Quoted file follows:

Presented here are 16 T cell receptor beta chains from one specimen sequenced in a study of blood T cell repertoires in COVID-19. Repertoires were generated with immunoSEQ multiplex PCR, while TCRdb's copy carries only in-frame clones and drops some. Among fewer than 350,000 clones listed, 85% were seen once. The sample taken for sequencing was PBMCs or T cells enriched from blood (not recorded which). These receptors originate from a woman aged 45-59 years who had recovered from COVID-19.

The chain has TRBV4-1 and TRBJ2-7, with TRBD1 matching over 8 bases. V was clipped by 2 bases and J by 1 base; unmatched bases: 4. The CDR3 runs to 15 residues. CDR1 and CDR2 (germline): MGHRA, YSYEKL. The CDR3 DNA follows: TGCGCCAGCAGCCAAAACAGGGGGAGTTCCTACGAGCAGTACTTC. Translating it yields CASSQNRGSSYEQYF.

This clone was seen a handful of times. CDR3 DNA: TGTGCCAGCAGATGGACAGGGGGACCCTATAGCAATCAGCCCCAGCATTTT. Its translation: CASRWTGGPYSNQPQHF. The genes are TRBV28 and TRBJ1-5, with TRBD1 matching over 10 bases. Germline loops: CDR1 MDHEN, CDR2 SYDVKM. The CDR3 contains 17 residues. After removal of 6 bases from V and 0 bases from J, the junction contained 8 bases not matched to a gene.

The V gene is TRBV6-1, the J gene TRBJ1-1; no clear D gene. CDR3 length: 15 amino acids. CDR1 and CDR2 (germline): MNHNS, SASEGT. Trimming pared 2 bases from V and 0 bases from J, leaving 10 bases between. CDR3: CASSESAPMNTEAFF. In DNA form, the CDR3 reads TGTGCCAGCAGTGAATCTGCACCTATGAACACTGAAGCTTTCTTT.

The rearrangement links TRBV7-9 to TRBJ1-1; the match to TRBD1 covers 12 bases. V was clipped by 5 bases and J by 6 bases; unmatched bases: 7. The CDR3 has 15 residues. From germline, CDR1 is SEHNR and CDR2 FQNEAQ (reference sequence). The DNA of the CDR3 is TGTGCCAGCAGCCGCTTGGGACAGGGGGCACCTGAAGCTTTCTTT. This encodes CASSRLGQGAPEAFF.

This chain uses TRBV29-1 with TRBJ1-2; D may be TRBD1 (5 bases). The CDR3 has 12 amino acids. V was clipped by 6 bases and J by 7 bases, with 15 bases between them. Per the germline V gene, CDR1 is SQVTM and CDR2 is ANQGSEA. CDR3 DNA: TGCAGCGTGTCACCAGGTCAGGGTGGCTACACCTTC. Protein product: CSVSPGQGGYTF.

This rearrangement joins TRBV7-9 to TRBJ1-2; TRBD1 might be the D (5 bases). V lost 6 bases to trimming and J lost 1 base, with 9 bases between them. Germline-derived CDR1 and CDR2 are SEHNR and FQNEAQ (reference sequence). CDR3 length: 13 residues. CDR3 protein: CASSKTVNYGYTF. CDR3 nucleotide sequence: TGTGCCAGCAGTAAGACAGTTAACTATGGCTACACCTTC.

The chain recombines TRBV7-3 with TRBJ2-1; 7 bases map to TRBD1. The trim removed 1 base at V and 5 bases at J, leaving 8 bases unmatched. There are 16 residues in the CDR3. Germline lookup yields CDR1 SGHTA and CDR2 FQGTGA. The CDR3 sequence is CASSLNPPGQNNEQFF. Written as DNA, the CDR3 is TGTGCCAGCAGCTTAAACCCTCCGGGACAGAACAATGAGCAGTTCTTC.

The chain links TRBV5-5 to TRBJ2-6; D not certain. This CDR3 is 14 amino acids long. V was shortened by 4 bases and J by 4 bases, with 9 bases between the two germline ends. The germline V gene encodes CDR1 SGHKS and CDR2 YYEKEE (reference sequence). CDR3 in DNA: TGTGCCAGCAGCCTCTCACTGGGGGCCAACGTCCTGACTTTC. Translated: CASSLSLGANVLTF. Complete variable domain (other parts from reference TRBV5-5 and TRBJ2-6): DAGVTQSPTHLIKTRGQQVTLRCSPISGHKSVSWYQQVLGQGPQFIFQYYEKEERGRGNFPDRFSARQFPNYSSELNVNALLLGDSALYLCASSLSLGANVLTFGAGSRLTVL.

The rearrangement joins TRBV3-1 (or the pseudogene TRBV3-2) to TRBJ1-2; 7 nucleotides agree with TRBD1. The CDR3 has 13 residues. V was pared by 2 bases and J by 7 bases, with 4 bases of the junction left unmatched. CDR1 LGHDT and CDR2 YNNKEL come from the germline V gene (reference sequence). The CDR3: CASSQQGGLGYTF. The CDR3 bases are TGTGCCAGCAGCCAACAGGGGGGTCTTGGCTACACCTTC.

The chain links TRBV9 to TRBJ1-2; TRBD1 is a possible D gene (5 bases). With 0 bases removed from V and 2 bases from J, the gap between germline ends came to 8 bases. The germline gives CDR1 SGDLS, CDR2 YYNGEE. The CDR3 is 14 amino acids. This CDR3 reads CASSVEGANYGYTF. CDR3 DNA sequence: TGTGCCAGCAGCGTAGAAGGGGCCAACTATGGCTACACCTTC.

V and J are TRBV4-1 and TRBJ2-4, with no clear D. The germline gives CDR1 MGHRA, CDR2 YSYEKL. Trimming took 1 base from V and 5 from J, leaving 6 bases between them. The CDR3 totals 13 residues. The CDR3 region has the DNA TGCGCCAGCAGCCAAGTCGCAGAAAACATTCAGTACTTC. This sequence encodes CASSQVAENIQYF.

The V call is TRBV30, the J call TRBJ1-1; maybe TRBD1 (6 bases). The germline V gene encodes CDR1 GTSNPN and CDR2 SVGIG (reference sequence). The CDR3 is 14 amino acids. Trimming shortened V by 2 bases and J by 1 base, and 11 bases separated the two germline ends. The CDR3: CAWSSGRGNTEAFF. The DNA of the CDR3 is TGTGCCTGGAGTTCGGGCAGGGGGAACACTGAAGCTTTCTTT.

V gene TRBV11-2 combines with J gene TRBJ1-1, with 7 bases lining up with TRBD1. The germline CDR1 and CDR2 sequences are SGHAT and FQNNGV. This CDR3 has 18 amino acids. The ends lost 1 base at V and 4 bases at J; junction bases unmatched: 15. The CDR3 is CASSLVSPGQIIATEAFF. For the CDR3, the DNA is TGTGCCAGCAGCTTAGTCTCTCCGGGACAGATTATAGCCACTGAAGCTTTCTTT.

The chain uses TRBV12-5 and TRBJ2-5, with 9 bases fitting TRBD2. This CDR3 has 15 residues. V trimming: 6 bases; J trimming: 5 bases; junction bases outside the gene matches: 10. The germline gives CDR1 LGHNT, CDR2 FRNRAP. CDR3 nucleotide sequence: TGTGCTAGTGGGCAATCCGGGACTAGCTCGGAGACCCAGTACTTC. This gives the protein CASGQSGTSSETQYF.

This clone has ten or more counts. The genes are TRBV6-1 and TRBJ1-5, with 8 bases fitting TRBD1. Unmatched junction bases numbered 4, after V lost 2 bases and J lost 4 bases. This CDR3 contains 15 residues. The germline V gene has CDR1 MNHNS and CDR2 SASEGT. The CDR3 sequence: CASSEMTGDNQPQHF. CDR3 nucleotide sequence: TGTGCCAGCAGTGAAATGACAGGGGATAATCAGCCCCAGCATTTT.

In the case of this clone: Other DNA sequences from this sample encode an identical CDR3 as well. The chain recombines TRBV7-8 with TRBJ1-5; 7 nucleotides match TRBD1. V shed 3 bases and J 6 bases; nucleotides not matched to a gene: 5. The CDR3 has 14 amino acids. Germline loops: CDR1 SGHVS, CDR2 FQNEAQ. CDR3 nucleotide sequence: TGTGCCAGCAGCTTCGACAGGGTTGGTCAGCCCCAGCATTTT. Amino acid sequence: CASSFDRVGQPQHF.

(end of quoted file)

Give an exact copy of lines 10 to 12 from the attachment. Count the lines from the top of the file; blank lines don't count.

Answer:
The rearrangement joins TRBV3-1 (or the pseudogene TRBV3-2) to TRBJ1-2; 7 nucleotides agree with TRBD1. The CDR3 has 13 residues. V was pared by 2 bases and J by 7 bases, with 4 bases of the junction left unmatched. CDR1 LGHDT and CDR2 YNNKEL come from the germline V gene (reference sequence). The CDR3: CASSQQGGLGYTF. The CDR3 bases are TGTGCCAGCAGCCAACAGGGGGGTCTTGGCTACACCTTC.

The chain links TRBV9 to TRBJ1-2; TRBD1 is a possible D gene (5 bases). With 0 bases removed from V and 2 bases from J, the gap between germline ends came to 8 bases. The germline gives CDR1 SGDLS, CDR2 YYNGEE. The CDR3 is 14 amino acids. This CDR3 reads CASSVEGANYGYTF. CDR3 DNA sequence: TGTGCCAGCAGCGTAGAAGGGGCCAACTATGGCTACACCTTC.

V and J are TRBV4-1 and TRBJ2-4, with no clear D. The germline gives CDR1 MGHRA, CDR2 YSYEKL. Trimming took 1 base from V and 5 from J, leaving 6 bases between them. The CDR3 totals 13 residues. The CDR3 region has the DNA TGCGCCAGCAGCCAAGTCGCAGAAAACATTCAGTACTTC. This sequence encodes CASSQVAENIQYF.